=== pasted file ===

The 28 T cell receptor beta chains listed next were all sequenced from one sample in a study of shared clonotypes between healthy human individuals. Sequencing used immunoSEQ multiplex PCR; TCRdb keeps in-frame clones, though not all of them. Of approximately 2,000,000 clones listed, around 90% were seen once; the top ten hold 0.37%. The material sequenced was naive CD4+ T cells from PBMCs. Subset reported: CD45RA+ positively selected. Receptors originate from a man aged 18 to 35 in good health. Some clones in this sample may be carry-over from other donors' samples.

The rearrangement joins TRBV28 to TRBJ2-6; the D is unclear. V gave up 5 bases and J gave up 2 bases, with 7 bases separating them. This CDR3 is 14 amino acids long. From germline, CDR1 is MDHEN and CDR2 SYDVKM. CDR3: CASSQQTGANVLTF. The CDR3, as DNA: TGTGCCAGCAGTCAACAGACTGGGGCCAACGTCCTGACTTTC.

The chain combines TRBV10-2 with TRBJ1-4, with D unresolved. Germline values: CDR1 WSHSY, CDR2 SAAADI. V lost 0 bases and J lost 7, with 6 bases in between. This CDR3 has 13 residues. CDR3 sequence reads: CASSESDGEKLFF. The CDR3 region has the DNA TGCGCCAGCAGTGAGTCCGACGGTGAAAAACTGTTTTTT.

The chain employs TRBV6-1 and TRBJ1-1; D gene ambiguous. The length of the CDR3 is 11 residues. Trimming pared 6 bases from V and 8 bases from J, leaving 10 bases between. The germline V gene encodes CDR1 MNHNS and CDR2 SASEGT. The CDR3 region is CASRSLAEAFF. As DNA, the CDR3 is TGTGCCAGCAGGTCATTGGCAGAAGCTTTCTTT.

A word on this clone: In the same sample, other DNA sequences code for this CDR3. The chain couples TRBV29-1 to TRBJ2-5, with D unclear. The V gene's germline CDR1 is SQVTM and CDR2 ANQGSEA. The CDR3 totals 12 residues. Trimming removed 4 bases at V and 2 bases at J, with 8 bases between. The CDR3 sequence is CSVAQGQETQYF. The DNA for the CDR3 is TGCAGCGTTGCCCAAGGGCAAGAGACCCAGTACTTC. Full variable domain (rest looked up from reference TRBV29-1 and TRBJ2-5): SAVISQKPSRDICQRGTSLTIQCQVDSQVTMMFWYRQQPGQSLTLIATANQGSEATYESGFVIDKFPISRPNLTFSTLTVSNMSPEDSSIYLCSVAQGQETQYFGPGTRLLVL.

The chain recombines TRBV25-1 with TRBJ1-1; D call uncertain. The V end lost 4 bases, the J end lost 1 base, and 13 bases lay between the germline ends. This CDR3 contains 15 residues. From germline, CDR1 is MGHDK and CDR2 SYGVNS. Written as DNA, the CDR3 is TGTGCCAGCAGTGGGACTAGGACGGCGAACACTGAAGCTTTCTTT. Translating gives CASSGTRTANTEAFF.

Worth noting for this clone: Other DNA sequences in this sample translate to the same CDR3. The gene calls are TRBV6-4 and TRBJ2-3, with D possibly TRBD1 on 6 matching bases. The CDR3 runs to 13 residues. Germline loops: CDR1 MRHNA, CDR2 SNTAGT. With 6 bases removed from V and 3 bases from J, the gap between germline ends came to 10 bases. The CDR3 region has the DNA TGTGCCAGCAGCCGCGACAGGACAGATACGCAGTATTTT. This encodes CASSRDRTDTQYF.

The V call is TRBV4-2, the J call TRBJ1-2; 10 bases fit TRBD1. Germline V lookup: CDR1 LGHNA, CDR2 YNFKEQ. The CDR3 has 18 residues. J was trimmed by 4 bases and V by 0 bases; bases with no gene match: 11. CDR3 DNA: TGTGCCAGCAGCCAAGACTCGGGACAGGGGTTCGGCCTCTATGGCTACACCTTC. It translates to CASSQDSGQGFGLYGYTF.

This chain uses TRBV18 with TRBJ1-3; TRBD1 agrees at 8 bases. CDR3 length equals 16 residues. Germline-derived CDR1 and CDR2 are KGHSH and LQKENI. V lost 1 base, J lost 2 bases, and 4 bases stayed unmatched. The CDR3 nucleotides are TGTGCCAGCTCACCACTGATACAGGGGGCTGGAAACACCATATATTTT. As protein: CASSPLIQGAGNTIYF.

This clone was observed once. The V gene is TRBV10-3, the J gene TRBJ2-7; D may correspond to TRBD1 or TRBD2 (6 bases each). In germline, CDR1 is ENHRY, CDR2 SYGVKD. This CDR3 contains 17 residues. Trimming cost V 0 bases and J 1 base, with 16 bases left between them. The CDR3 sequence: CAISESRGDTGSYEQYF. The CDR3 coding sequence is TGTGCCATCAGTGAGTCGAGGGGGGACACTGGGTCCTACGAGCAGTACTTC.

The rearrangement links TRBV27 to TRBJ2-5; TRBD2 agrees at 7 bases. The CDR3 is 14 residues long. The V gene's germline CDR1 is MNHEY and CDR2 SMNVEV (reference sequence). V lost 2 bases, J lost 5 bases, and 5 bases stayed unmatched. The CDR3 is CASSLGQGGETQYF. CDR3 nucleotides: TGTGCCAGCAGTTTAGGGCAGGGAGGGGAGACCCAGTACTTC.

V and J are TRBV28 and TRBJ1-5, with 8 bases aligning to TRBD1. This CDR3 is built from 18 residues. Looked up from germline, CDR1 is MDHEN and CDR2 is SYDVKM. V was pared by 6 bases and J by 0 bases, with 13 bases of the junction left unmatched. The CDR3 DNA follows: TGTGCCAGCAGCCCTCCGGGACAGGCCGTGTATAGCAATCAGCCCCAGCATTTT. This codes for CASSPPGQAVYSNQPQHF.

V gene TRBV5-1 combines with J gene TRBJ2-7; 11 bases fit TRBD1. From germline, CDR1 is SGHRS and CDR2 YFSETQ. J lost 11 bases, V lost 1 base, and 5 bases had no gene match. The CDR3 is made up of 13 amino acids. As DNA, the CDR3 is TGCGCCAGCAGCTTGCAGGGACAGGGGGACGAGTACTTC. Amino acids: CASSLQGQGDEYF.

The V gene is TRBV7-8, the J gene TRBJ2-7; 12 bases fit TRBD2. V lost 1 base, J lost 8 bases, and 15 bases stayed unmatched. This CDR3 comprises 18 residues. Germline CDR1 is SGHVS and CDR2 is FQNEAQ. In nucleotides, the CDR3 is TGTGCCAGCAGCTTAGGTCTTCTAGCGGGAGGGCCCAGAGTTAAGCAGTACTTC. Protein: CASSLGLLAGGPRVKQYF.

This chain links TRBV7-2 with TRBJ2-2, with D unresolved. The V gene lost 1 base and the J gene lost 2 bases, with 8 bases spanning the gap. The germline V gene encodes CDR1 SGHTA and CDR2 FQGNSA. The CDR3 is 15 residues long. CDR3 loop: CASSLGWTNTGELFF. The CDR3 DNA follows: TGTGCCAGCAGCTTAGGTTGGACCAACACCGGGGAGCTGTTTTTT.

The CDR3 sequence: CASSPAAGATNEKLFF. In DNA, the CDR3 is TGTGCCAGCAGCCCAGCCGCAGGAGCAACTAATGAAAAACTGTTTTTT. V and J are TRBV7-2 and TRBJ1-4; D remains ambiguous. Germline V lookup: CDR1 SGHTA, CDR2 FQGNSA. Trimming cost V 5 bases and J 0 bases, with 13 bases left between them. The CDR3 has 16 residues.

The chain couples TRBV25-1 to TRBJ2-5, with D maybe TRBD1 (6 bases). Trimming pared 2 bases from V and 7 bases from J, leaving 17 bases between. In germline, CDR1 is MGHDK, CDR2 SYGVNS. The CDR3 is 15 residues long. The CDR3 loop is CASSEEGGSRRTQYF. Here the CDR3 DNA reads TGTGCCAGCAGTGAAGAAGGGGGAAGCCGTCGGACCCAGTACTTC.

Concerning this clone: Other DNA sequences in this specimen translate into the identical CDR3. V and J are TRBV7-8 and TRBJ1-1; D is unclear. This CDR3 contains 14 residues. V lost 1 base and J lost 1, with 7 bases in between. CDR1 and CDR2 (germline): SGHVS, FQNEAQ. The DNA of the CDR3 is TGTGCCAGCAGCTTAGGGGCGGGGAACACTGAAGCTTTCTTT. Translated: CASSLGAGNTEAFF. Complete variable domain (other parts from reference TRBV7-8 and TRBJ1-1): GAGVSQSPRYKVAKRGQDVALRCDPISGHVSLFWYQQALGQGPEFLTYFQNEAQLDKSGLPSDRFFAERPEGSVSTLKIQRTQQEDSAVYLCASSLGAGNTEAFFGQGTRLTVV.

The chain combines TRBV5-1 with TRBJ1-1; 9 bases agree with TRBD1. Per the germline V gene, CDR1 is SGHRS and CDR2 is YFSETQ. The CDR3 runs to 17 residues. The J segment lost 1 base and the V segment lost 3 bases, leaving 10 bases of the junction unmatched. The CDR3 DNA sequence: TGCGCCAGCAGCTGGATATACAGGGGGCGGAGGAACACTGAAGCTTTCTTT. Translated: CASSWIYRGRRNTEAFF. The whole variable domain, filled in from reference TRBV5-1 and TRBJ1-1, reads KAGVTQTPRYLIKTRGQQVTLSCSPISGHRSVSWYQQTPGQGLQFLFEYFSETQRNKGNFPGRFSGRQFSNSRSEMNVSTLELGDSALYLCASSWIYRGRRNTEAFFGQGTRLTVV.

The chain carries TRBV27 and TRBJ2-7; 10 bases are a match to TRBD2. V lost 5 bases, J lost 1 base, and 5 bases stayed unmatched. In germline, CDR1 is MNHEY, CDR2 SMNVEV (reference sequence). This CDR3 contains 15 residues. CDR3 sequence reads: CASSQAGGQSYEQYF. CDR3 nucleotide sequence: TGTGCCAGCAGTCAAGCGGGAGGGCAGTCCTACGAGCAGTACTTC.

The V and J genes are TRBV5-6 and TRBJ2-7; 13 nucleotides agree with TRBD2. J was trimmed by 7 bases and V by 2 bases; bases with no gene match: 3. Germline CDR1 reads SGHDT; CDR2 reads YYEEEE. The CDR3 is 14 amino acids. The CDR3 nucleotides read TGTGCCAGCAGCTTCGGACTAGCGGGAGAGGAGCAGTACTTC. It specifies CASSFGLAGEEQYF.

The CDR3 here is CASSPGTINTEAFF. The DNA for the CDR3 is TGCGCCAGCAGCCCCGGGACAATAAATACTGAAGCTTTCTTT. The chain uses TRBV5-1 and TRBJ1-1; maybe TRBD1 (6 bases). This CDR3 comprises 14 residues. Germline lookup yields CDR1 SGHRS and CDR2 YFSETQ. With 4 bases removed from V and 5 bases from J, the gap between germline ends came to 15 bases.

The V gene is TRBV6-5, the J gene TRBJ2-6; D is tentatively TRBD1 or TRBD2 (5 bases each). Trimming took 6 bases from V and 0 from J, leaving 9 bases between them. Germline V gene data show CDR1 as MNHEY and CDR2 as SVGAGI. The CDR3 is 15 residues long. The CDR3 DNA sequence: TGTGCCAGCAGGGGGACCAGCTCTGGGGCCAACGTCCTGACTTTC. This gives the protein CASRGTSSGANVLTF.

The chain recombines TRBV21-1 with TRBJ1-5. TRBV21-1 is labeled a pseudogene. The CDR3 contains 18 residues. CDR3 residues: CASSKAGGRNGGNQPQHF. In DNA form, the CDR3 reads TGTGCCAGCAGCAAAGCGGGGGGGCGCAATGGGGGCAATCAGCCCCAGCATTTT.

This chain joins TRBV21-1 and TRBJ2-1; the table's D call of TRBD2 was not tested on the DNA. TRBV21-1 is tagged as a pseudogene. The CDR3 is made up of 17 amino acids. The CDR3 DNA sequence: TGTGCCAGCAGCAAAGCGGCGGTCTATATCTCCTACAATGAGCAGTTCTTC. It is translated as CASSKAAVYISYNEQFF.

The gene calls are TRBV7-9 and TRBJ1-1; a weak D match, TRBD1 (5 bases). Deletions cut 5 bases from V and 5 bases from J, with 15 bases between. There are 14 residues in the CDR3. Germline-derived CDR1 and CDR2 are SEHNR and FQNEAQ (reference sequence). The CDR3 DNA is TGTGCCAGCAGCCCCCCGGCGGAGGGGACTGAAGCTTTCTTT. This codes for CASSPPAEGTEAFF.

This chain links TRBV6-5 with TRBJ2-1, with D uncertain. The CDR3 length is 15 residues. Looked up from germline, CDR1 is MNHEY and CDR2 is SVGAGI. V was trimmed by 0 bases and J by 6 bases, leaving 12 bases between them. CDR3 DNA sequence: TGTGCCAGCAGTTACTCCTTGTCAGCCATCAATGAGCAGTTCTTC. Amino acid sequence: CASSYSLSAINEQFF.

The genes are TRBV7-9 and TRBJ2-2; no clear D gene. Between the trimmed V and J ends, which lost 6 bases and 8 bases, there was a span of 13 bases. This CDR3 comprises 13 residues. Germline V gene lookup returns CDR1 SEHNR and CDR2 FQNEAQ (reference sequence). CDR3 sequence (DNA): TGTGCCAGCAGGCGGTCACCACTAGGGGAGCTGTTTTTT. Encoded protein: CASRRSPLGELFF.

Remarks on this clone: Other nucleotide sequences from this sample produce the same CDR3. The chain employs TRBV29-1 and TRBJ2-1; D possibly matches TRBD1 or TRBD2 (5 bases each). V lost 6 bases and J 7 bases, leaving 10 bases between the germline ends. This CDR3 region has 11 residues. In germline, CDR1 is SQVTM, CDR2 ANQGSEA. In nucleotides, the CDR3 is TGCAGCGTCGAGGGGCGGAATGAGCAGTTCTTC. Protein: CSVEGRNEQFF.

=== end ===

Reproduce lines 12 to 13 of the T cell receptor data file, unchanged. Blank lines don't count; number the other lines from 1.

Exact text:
V and J are TRBV28 and TRBJ1-5, with 8 bases aligning to TRBD1. This CDR3 is built from 18 residues. Looked up from germline, CDR1 is MDHEN and CDR2 is SYDVKM. V was pared by 6 bases and J by 0 bases, with 13 bases of the junction left unmatched. The CDR3 DNA follows: TGTGCCAGCAGCCCTCCGGGACAGGCCGTGTATAGCAATCAGCCCCAGCATTTT. This codes for CASSPPGQAVYSNQPQHF.

V gene TRBV5-1 combines with J gene TRBJ2-7; 11 bases fit TRBD1. From germline, CDR1 is SGHRS and CDR2 YFSETQ. J lost 11 bases, V lost 1 base, and 5 bases had no gene match. The CDR3 is made up of 13 amino acids. As DNA, the CDR3 is TGCGCCAGCAGCTTGCAGGGACAGGGGGACGAGTACTTC. Amino acids: CASSLQGQGDEYF.